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Graeme Souness slams James Maddison after Arsenal’s Ainsley Maitland-Niles is shown red card

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first_imgMaitland-Niles was not impressed with Maddison (Picture: Getty Images)Maddison and Maitland-Niles are teammates for England under-21s and held a conversation after the latter saw red, which seemed surprisingly friendly.The Leicester man went down grasping his ankle after the challenge, which Souness believed was unnecessary and influenced referee Michael Oliver.‘Where’s he hurt him there? He goes down holding what? Where’s the contact there to warrant that sort of reaction?’ Souness continued.‘The referee was right on it. The players go down with a scream as well and that’s affected the referee who’s very close to the incident. There’ll be players all around him shouting “foul” but for me that’s not a yellow card.’More: FootballRio Ferdinand urges Ole Gunnar Solskjaer to drop Manchester United starChelsea defender Fikayo Tomori reveals why he made U-turn over transfer deadline day moveMikel Arteta rates Thomas Partey’s chances of making his Arsenal debut vs Man CityArsenal are looking to move back into the top four in the Premier League with a point or more at Leicester, at least until Chelsea play Manchester United at Old Trafford later on Sunday afternoon.A point would be enough to see them leapfrog Chelsea, but defeat would leave them languishing outside of the Champions League spots with two games to play.MORE: Mesut Ozil misses Arsenal’s clash against Leicester City through injuryMORE: Watch Neymar shove fan as PSG suffer penalty shootout loss to Rennes in Coupe de France final Ainsley Maitland-Niles was shown a second yellow card for a foul on James Maddison  (Picture: Getty Images)Ainsley Maitland-Niles was unlucky to be sent off for Arsenal against Leicester and has James Maddison to blame, according to Graeme Souness.The 21-year-old was booked twice in the first half at the King Power Stadium, the first for knocking over Ben Chilwell and the second coming for a lunge on Maddison.It is the first red card of Maitland-Niles’ young career and Souness believes he should count himself unfortunate for the second yellow card, if not the first.‘This is a booking, he obstructs him, doesn’t want to get in a race with him [Chilwell] and it’s a yellow card,’ Souness told Sky Sports.AdvertisementAdvertisementADVERTISEMENT‘The second one no, I think very unlucky, Maddison’s not helped his mate here. He [Maitland-Niles] slips, briefly, there’s a lunge but there’s not a lot of contact and I think that’s really harsh on the young man.’ Graeme Souness slams James Maddison after Arsenal’s Ainsley Maitland-Niles is shown red card Phil HaighSunday 28 Apr 2019 1:18 pmShare this article via facebookShare this article via twitterShare this article via messengerShare this with Share this article via emailShare this article via flipboardCopy link85Shares Advertisement Comment Advertisementlast_img read more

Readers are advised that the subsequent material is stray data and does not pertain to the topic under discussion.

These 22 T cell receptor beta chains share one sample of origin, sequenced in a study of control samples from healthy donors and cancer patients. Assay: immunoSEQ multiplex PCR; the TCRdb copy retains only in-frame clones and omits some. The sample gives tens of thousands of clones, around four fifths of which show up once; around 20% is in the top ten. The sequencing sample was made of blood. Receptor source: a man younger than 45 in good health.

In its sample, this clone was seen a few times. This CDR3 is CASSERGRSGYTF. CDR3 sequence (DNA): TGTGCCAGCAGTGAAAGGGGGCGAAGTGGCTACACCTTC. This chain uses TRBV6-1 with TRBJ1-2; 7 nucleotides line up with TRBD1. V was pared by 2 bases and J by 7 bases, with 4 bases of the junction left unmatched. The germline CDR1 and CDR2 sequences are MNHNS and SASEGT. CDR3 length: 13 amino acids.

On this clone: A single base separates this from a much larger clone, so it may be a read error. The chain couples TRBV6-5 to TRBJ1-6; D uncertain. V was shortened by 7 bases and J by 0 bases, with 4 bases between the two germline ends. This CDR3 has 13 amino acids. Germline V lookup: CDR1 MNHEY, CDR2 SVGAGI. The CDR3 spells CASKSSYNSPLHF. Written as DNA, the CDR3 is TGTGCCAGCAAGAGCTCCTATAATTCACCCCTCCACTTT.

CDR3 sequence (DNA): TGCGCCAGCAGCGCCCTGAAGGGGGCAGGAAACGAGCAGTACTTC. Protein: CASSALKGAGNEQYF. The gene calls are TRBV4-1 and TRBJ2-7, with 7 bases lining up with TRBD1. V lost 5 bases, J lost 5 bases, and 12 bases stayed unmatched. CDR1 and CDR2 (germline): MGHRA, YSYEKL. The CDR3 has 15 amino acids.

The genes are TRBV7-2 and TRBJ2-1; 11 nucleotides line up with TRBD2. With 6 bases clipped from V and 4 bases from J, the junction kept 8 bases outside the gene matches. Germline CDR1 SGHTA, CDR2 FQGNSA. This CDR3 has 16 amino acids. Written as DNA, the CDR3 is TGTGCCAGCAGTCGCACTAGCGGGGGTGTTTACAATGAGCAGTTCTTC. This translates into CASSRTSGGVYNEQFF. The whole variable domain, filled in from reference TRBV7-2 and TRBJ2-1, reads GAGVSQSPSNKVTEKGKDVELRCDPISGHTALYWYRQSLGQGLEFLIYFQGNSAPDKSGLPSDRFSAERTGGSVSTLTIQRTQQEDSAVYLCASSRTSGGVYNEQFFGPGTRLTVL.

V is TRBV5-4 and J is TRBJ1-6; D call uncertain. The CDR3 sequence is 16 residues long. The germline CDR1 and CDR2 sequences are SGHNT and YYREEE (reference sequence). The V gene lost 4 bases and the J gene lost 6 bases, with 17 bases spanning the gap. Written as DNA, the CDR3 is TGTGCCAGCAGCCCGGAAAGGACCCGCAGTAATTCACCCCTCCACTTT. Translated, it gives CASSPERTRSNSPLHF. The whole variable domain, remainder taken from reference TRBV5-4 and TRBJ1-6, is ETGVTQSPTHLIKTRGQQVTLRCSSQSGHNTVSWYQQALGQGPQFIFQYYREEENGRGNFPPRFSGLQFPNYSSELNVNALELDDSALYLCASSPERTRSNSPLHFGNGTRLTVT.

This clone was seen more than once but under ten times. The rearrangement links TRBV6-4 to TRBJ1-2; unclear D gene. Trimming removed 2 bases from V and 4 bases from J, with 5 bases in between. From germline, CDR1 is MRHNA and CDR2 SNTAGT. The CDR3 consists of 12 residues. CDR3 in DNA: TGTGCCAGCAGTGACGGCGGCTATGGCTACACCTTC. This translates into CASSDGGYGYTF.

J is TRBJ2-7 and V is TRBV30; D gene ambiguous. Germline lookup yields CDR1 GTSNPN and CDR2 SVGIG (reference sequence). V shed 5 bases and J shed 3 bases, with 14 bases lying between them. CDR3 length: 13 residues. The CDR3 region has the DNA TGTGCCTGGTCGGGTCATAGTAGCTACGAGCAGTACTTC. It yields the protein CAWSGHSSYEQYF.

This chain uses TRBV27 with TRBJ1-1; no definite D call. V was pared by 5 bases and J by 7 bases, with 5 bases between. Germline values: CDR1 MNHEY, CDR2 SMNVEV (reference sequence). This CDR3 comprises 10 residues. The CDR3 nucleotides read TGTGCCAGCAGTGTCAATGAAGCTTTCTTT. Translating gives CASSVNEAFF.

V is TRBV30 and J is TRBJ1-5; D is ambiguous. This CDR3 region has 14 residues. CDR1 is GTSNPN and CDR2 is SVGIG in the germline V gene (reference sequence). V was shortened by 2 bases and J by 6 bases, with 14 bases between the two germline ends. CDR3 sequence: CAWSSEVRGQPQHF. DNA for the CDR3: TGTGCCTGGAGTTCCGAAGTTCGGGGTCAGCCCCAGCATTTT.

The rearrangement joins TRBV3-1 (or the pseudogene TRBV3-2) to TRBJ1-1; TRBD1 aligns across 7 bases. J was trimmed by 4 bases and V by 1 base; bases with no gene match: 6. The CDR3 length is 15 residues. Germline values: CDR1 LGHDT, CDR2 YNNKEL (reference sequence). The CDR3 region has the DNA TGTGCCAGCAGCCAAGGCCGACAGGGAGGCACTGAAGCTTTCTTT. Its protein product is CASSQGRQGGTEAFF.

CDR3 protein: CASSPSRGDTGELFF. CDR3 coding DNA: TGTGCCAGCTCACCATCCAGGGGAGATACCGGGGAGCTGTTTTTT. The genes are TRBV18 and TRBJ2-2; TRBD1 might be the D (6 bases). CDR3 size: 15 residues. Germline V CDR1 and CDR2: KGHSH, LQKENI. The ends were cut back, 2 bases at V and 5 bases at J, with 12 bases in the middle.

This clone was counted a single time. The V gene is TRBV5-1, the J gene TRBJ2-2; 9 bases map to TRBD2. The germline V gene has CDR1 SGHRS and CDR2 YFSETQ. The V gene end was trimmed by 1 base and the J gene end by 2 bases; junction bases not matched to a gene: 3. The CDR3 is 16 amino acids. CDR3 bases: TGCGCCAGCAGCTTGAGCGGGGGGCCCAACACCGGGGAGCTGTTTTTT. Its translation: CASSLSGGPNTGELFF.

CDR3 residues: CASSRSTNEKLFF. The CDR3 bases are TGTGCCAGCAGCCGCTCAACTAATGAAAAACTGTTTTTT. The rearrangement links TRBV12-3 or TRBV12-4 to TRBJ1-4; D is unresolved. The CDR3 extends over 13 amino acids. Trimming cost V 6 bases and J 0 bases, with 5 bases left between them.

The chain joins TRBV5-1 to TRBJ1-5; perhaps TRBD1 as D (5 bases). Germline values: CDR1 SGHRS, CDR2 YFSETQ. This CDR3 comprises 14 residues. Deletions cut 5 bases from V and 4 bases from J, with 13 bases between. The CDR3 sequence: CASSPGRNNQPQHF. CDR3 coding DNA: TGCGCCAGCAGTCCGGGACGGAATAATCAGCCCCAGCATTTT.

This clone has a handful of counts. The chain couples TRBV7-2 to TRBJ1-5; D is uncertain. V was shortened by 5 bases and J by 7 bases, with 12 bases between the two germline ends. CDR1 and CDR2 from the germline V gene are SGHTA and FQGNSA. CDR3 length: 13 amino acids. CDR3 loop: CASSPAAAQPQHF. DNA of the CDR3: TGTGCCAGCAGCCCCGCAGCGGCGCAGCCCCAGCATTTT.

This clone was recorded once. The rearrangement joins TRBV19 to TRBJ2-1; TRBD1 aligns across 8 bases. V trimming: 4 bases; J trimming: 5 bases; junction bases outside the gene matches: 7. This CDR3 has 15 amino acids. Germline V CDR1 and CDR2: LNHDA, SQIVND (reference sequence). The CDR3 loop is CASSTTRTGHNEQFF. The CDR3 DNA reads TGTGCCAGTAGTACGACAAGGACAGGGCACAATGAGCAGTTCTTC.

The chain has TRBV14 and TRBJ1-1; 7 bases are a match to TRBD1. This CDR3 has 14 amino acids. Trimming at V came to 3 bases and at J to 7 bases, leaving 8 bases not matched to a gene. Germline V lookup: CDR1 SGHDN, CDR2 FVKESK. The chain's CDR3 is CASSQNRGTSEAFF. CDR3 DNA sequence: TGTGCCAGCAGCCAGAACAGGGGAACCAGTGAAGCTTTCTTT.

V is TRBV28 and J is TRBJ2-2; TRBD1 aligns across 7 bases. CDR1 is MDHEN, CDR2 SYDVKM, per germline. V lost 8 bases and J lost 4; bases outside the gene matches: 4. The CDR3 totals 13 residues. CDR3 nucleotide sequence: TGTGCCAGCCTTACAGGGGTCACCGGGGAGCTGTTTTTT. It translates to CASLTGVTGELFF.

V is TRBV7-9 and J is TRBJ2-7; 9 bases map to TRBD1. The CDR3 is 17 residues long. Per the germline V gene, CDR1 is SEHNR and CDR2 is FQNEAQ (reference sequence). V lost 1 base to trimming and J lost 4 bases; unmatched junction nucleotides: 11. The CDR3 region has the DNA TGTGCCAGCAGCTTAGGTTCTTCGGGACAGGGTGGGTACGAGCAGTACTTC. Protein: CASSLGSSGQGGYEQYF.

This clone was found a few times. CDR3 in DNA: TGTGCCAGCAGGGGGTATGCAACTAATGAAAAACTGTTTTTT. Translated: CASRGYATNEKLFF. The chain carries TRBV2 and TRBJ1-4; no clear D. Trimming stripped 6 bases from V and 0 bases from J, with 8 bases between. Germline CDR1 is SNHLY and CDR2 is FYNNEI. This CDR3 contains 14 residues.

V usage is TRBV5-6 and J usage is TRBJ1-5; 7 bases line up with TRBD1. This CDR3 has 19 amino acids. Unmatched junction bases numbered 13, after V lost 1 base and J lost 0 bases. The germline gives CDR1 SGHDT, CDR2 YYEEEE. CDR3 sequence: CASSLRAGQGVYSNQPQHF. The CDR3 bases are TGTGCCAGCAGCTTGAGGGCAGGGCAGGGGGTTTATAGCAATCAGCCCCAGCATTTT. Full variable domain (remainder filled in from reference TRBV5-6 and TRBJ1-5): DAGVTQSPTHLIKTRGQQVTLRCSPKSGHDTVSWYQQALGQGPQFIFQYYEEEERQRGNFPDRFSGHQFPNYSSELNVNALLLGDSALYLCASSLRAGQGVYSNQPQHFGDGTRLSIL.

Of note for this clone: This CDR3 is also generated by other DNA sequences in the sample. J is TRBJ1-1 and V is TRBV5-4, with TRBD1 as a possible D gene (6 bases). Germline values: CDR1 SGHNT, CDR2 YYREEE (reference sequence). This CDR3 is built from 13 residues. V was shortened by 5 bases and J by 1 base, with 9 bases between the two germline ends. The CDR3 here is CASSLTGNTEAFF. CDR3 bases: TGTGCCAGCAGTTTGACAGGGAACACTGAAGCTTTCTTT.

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Tommy Ison – of Oldenburg

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first_imgTommy Ison, of Oldenburg, was born on June 11, 1953 in Hamilton, Ohio, a son to Everett D. and Ellen McVey Ison.  He worked at Visteon for many years and was a member of the Metamora Church of God.  Tommy enjoyed many outdoor activities, especially riding horses, hunting and fishing.  He also loved spending time with his family.  On February 14, 2020 at the age of 66, he passed away at The Christ Hospital in Cincinnati, surrounded by family.Those surviving who will cherish Tommy’s memory include his caregiver and companion, Andrea Ison; four sons, Tommy E. Ison (fiancé Emily) of Batesville, Chris (Jennifer) Ison of Oldenburg, Jeremy Ison of Greensburg and Ben Ison of Oldenburg; 13 grandchildren; 2 great-grandchildren; one brother, Wayne (Mary) Ison of Metamora; three sisters, Judy (Ron) Jolliff of Brookville, Donna Nichols of Connersville, and Sue (Herb) Halcomb of Metamora.  Also surviving are many nieces and nephews.  Besides his parents, he was preceded in death by a brother, Earl Ison, and one sister, Janie Ison.Friends may visit with the family on Monday, February 17, 2020 from 4 until 8 p.m. at Metamora Church of God, 20124 US Highway 52, Laurel.  Pastor Wayne Ison will officiate the service on Tuesday at 1p.m. at the church.  Burial will follow in Cupps Chapel Cemetery.To sign the online guestbook or to leave a personal condolence, please visit www.cookrosenberger.com.  The staff of Cook Rosenberger Funeral Home is honored to care for the family of Tommy Ison.last_img read more